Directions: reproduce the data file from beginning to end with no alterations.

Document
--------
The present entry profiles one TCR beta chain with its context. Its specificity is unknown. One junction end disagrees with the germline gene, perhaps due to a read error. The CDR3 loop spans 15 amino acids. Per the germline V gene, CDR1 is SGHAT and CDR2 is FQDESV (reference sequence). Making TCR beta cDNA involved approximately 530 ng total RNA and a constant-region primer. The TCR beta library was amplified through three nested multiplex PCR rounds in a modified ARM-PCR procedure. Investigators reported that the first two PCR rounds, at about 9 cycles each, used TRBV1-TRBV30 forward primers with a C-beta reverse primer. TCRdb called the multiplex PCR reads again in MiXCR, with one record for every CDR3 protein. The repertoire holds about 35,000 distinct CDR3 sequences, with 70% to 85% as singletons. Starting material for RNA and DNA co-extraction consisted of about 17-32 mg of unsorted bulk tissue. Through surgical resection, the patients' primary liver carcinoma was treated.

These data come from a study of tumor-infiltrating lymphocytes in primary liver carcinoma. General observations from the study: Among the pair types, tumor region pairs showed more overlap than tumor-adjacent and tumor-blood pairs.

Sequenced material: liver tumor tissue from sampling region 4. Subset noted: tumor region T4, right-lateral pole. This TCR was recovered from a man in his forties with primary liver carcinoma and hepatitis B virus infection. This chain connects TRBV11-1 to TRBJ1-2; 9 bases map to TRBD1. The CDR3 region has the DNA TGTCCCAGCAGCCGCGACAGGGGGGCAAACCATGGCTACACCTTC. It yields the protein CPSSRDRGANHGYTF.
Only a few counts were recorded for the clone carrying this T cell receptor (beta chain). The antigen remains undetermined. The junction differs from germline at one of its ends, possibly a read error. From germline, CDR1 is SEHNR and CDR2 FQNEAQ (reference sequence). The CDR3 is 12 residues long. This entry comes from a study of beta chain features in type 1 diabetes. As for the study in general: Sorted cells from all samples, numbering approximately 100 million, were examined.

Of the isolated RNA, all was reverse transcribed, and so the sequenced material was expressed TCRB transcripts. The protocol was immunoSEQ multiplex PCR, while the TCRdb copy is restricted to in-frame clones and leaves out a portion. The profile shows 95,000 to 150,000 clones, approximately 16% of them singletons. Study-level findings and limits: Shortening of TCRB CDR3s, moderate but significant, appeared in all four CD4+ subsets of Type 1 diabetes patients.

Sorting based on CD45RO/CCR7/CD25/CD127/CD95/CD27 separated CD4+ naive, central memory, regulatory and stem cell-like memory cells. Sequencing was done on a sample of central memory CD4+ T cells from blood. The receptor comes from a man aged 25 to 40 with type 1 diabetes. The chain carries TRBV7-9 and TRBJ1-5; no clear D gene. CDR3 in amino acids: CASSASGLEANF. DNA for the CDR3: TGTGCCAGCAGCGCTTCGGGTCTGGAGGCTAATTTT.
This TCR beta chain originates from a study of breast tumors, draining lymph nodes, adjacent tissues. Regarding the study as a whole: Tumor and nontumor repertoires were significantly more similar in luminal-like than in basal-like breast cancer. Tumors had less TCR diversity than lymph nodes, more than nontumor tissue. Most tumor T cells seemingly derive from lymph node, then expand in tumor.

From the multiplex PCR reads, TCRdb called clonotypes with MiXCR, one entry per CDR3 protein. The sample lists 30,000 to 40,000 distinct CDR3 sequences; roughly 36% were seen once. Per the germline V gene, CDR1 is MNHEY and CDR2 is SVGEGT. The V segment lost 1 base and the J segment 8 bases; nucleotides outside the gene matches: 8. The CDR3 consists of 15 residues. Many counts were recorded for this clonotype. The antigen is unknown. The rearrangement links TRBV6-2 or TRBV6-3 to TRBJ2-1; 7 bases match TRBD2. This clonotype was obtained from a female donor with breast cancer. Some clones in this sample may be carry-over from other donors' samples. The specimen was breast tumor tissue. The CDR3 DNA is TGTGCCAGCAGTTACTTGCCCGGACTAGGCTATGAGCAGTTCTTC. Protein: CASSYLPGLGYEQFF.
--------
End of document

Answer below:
The present entry profiles one TCR beta chain with its context. Its specificity is unknown. One junction end disagrees with the germline gene, perhaps due to a read error. The CDR3 loop spans 15 amino acids. Per the germline V gene, CDR1 is SGHAT and CDR2 is FQDESV (reference sequence). Making TCR beta cDNA involved approximately 530 ng total RNA and a constant-region primer. The TCR beta library was amplified through three nested multiplex PCR rounds in a modified ARM-PCR procedure. Investigators reported that the first two PCR rounds, at about 9 cycles each, used TRBV1-TRBV30 forward primers with a C-beta reverse primer. TCRdb called the multiplex PCR reads again in MiXCR, with one record for every CDR3 protein. The repertoire holds about 35,000 distinct CDR3 sequences, with 70% to 85% as singletons. Starting material for RNA and DNA co-extraction consisted of about 17-32 mg of unsorted bulk tissue. Through surgical resection, the patients' primary liver carcinoma was treated.

These data come from a study of tumor-infiltrating lymphocytes in primary liver carcinoma. General observations from the study: Among the pair types, tumor region pairs showed more overlap than tumor-adjacent and tumor-blood pairs.

Sequenced material: liver tumor tissue from sampling region 4. Subset noted: tumor region T4, right-lateral pole. This TCR was recovered from a man in his forties with primary liver carcinoma and hepatitis B virus infection. This chain connects TRBV11-1 to TRBJ1-2; 9 bases map to TRBD1. The CDR3 region has the DNA TGTCCCAGCAGCCGCGACAGGGGGGCAAACCATGGCTACACCTTC. It yields the protein CPSSRDRGANHGYTF.
Only a few counts were recorded for the clone carrying this T cell receptor (beta chain). The antigen remains undetermined. The junction differs from germline at one of its ends, possibly a read error. From germline, CDR1 is SEHNR and CDR2 FQNEAQ (reference sequence). The CDR3 is 12 residues long. This entry comes from a study of beta chain features in type 1 diabetes. As for the study in general: Sorted cells from all samples, numbering approximately 100 million, were examined.

Of the isolated RNA, all was reverse transcribed, and so the sequenced material was expressed TCRB transcripts. The protocol was immunoSEQ multiplex PCR, while the TCRdb copy is restricted to in-frame clones and leaves out a portion. The profile shows 95,000 to 150,000 clones, approximately 16% of them singletons. Study-level findings and limits: Shortening of TCRB CDR3s, moderate but significant, appeared in all four CD4+ subsets of Type 1 diabetes patients.

Sorting based on CD45RO/CCR7/CD25/CD127/CD95/CD27 separated CD4+ naive, central memory, regulatory and stem cell-like memory cells. Sequencing was done on a sample of central memory CD4+ T cells from blood. The receptor comes from a man aged 25 to 40 with type 1 diabetes. The chain carries TRBV7-9 and TRBJ1-5; no clear D gene. CDR3 in amino acids: CASSASGLEANF. DNA for the CDR3: TGTGCCAGCAGCGCTTCGGGTCTGGAGGCTAATTTT.
This TCR beta chain originates from a study of breast tumors, draining lymph nodes, adjacent tissues. Regarding the study as a whole: Tumor and nontumor repertoires were significantly more similar in luminal-like than in basal-like breast cancer. Tumors had less TCR diversity than lymph nodes, more than nontumor tissue. Most tumor T cells seemingly derive from lymph node, then expand in tumor.

From the multiplex PCR reads, TCRdb called clonotypes with MiXCR, one entry per CDR3 protein. The sample lists 30,000 to 40,000 distinct CDR3 sequences; roughly 36% were seen once. Per the germline V gene, CDR1 is MNHEY and CDR2 is SVGEGT. The V segment lost 1 base and the J segment 8 bases; nucleotides outside the gene matches: 8. The CDR3 consists of 15 residues. Many counts were recorded for this clonotype. The antigen is unknown. The rearrangement links TRBV6-2 or TRBV6-3 to TRBJ2-1; 7 bases match TRBD2. This clonotype was obtained from a female donor with breast cancer. Some clones in this sample may be carry-over from other donors' samples. The specimen was breast tumor tissue. The CDR3 DNA is TGTGCCAGCAGTTACTTGCCCGGACTAGGCTATGAGCAGTTCTTC. Protein: CASSYLPGLGYEQFF.